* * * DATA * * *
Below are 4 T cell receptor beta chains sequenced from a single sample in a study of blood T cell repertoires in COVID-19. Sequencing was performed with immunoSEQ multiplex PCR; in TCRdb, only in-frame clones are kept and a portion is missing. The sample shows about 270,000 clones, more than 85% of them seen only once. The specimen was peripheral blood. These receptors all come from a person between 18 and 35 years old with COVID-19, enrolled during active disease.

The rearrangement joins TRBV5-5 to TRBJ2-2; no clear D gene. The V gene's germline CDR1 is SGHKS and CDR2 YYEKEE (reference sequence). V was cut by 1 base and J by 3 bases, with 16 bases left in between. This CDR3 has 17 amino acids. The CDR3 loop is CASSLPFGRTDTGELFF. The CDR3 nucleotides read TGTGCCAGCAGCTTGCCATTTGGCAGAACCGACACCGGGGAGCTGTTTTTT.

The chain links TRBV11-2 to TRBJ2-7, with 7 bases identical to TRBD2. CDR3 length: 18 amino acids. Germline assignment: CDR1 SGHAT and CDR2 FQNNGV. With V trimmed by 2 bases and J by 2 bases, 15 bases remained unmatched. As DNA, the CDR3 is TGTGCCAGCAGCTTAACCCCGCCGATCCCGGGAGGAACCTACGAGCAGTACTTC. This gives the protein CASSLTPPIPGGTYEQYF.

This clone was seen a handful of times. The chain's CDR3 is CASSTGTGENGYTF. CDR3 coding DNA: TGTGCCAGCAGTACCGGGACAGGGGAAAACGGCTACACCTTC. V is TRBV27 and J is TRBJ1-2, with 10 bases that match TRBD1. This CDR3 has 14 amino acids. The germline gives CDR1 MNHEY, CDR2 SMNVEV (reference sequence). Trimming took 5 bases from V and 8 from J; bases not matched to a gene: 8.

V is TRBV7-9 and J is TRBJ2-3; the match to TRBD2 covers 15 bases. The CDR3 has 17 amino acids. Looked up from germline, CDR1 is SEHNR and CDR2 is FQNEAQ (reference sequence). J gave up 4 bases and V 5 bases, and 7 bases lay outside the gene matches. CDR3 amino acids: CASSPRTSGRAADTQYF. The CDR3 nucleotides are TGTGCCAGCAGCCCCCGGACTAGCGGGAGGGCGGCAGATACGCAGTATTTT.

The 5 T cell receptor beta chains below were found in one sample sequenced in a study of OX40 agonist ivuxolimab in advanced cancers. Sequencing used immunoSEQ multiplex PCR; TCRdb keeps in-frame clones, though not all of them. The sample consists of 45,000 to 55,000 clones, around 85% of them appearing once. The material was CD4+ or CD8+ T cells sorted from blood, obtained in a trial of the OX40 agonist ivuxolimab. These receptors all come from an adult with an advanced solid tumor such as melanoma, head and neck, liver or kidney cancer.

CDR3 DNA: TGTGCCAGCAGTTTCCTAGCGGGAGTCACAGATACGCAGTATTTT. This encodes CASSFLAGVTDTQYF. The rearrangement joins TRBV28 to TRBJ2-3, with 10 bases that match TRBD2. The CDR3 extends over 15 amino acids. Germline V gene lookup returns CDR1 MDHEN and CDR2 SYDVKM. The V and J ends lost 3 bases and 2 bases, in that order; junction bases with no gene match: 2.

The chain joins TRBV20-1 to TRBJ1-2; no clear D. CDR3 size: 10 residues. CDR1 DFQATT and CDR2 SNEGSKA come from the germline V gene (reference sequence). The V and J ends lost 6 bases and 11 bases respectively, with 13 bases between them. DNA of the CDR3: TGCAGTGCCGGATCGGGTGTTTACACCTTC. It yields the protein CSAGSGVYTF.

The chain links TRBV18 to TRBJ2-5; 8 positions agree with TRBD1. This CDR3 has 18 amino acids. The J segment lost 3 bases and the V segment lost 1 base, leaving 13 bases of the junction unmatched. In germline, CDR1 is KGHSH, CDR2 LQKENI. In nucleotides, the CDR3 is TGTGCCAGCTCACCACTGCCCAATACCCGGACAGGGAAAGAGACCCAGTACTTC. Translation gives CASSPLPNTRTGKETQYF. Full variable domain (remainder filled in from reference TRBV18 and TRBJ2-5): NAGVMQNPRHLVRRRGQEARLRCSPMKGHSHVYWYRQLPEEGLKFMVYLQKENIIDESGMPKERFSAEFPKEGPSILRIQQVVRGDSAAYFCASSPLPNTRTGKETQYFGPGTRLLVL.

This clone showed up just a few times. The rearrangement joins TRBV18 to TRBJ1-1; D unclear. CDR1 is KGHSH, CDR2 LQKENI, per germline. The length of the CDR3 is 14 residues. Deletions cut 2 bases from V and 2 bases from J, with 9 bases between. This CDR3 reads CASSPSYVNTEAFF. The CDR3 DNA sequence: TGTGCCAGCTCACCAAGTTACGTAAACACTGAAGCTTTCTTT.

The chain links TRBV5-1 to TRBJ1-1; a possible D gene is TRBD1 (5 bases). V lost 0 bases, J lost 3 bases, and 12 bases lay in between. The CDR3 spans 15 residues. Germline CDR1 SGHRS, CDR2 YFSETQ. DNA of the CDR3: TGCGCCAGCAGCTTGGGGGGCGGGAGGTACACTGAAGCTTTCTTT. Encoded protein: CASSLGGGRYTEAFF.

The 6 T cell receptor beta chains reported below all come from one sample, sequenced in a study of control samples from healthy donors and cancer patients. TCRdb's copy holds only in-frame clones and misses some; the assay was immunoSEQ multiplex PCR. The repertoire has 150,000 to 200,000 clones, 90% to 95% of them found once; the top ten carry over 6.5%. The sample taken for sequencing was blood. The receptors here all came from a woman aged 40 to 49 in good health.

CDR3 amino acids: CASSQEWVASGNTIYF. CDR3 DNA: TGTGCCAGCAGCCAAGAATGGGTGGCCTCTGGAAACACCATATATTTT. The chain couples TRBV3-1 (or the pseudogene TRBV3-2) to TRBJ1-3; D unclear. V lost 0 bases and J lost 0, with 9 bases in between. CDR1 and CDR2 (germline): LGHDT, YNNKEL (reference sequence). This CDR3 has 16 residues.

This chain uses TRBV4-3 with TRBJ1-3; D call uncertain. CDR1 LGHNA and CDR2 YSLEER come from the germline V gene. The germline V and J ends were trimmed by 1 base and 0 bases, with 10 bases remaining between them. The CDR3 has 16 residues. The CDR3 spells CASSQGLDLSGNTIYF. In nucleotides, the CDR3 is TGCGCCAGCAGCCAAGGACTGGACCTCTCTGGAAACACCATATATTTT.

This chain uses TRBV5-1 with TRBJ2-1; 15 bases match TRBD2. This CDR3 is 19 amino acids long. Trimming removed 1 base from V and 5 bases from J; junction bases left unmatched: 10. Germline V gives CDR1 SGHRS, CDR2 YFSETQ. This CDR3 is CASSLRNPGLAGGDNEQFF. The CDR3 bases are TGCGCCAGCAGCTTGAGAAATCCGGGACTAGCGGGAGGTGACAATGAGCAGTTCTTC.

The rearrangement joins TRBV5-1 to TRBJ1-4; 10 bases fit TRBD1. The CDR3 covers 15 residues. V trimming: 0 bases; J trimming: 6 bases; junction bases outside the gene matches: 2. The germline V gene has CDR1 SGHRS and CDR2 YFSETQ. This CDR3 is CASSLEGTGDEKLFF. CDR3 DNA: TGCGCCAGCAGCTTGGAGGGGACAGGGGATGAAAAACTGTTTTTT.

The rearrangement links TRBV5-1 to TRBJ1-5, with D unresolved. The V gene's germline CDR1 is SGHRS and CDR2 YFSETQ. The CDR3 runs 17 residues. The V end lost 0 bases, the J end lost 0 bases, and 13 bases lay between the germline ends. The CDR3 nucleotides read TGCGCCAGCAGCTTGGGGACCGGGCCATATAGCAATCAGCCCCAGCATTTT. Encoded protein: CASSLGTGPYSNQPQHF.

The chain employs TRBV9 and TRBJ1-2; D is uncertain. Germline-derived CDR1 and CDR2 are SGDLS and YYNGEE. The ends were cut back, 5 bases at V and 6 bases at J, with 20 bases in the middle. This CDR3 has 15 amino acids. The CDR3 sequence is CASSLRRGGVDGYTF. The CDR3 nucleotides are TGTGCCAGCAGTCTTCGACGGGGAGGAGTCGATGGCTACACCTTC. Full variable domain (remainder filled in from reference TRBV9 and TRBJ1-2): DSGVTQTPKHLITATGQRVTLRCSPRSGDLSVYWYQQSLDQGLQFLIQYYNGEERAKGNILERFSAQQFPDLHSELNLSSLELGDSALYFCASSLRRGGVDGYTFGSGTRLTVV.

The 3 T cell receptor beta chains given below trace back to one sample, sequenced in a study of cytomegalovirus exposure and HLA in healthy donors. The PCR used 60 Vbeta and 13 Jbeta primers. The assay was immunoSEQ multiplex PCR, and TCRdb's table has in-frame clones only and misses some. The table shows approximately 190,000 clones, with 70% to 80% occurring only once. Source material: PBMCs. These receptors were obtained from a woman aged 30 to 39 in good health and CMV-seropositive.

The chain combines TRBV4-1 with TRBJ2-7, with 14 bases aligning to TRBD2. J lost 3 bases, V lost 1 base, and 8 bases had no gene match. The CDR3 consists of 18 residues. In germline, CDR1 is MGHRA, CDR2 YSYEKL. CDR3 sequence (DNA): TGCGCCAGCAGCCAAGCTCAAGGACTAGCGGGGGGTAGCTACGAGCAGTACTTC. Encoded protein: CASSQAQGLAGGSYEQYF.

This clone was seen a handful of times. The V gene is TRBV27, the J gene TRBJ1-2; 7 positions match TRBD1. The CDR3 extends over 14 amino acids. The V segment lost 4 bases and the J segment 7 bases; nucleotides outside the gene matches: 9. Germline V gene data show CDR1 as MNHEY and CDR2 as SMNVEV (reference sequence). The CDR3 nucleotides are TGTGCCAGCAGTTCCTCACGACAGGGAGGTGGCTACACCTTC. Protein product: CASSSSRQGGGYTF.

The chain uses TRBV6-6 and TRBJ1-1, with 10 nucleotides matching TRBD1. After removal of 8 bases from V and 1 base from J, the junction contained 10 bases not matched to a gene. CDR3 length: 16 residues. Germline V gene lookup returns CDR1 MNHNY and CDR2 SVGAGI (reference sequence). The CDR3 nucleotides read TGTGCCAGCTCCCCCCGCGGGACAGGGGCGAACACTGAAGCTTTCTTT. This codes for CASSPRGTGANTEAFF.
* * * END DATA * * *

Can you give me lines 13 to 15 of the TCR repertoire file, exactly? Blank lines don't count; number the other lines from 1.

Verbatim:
CDR3 amino acids: CASSQEWVASGNTIYF. CDR3 DNA: TGTGCCAGCAGCCAAGAATGGGTGGCCTCTGGAAACACCATATATTTT. The chain couples TRBV3-1 (or the pseudogene TRBV3-2) to TRBJ1-3; D unclear. V lost 0 bases and J lost 0, with 9 bases in between. CDR1 and CDR2 (germline): LGHDT, YNNKEL (reference sequence). This CDR3 has 16 residues.

This chain uses TRBV4-3 with TRBJ1-3; D call uncertain. CDR1 LGHNA and CDR2 YSLEER come from the germline V gene. The germline V and J ends were trimmed by 1 base and 0 bases, with 10 bases remaining between them. The CDR3 has 16 residues. The CDR3 spells CASSQGLDLSGNTIYF. In nucleotides, the CDR3 is TGCGCCAGCAGCCAAGGACTGGACCTCTCTGGAAACACCATATATTTT.

This chain uses TRBV5-1 with TRBJ2-1; 15 bases match TRBD2. This CDR3 is 19 amino acids long. Trimming removed 1 base from V and 5 bases from J; junction bases left unmatched: 10. Germline V gives CDR1 SGHRS, CDR2 YFSETQ. This CDR3 is CASSLRNPGLAGGDNEQFF. The CDR3 bases are TGCGCCAGCAGCTTGAGAAATCCGGGACTAGCGGGAGGTGACAATGAGCAGTTCTTC.